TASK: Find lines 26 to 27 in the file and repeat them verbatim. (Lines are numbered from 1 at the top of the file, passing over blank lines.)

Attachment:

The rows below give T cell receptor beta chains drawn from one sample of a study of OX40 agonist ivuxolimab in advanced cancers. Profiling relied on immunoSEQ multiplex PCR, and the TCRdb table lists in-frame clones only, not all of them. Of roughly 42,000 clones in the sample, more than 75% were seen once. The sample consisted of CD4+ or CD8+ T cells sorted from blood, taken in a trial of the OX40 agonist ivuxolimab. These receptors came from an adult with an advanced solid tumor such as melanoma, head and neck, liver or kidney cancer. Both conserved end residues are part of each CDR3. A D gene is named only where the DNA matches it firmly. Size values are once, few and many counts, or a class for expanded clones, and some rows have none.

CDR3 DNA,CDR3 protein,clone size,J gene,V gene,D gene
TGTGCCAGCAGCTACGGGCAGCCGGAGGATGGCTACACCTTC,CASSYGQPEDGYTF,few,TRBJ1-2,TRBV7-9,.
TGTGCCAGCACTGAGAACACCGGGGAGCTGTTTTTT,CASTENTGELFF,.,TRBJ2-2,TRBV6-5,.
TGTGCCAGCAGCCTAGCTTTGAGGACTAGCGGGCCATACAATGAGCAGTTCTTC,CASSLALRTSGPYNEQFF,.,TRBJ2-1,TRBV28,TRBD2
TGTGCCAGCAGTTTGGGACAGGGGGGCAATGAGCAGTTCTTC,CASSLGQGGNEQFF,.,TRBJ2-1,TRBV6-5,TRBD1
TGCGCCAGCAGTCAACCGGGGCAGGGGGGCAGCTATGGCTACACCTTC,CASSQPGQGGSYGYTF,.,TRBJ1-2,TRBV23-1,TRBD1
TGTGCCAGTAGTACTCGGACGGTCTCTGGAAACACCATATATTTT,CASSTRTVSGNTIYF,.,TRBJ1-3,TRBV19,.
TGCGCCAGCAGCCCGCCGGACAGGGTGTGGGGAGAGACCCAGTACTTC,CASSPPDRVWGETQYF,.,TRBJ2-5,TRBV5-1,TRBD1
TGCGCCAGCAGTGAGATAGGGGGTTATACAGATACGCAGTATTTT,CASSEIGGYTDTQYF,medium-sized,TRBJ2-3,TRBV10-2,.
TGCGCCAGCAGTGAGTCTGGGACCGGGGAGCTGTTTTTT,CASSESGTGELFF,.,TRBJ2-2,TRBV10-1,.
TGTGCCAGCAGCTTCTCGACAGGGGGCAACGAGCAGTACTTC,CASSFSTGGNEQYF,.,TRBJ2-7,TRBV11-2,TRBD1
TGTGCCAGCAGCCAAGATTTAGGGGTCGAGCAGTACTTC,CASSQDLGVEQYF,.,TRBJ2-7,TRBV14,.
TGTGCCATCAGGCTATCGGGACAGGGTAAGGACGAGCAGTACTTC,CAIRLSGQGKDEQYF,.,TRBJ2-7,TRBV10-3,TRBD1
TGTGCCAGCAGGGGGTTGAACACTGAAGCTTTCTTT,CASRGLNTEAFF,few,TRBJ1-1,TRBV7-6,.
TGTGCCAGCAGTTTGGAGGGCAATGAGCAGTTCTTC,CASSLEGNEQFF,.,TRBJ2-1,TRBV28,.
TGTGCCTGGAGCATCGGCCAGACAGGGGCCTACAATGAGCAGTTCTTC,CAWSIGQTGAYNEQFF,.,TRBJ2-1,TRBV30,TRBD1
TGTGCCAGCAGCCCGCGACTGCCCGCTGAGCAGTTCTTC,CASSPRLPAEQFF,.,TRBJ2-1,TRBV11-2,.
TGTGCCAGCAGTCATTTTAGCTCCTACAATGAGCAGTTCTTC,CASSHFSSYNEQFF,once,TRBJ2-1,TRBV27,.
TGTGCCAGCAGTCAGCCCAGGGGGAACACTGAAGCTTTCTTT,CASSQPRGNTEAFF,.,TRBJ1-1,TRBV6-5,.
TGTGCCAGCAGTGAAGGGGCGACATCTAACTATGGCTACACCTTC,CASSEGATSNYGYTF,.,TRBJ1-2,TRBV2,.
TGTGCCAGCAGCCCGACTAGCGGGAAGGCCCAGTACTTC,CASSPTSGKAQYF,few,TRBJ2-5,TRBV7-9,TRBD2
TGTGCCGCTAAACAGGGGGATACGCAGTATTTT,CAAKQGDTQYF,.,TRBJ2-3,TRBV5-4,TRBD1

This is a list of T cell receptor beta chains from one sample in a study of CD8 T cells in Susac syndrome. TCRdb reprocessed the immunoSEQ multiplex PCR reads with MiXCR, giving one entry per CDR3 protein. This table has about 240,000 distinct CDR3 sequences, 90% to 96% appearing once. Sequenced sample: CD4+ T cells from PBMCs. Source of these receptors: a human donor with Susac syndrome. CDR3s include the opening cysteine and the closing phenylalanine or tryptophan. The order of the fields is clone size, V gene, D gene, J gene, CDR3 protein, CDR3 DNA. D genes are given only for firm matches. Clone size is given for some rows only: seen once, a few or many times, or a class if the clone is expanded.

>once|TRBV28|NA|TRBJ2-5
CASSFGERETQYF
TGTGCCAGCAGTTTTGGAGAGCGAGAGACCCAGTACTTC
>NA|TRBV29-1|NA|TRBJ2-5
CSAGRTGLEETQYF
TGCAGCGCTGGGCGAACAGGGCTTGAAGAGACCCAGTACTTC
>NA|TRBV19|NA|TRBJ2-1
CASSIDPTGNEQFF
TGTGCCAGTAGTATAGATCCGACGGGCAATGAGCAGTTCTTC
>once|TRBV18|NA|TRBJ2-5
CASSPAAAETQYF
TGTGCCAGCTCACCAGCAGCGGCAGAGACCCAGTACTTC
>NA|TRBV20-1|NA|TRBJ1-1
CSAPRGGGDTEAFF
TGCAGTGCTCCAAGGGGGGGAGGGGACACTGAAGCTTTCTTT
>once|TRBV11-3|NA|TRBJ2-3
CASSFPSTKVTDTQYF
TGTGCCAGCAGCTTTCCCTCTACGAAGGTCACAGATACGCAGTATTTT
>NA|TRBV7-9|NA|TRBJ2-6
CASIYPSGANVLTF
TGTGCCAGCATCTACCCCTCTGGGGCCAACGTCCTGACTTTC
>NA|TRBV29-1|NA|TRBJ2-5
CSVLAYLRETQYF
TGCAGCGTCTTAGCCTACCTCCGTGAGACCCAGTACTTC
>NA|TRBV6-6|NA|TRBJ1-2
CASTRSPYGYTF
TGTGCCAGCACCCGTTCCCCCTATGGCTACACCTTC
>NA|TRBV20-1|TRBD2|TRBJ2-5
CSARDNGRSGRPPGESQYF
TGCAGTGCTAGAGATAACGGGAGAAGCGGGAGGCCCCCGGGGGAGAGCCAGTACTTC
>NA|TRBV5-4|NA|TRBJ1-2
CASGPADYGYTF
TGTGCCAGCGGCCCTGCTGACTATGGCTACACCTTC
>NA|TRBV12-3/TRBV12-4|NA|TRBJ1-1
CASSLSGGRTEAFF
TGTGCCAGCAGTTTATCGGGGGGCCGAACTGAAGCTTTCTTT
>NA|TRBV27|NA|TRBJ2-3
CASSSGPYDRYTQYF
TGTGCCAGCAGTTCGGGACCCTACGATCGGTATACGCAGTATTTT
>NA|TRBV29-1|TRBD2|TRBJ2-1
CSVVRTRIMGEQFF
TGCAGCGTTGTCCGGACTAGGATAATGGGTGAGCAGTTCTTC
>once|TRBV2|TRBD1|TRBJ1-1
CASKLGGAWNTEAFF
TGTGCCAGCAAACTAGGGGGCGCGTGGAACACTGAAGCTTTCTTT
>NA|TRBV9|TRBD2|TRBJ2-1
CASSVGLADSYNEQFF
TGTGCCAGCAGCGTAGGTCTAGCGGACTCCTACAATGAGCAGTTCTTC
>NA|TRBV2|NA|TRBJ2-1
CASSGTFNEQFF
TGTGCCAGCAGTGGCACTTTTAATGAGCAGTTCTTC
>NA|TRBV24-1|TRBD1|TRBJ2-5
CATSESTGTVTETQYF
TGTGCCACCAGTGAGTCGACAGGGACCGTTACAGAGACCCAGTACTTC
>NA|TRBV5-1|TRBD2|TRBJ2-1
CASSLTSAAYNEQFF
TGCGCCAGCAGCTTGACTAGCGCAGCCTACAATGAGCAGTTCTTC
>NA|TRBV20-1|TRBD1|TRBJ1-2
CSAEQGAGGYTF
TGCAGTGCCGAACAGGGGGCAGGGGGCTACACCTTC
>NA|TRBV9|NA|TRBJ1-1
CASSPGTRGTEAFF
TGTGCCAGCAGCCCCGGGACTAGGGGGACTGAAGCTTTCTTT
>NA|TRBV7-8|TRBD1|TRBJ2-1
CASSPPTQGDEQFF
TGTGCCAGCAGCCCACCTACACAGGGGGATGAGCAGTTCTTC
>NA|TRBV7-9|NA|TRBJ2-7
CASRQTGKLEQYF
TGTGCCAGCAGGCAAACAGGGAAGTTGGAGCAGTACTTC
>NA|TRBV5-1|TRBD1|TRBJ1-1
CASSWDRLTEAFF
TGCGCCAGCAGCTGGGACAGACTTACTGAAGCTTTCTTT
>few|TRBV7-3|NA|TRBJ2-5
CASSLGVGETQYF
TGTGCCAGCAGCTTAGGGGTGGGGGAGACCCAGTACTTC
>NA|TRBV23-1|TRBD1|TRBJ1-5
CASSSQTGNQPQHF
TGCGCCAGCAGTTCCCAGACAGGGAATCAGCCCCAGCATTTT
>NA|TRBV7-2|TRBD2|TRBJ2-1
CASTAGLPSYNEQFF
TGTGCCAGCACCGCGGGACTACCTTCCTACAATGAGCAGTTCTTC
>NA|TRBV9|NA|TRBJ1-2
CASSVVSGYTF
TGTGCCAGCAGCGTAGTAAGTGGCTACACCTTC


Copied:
CASSFGERETQYF
TGTGCCAGCAGTTTTGGAGAGCGAGAGACCCAGTACTTC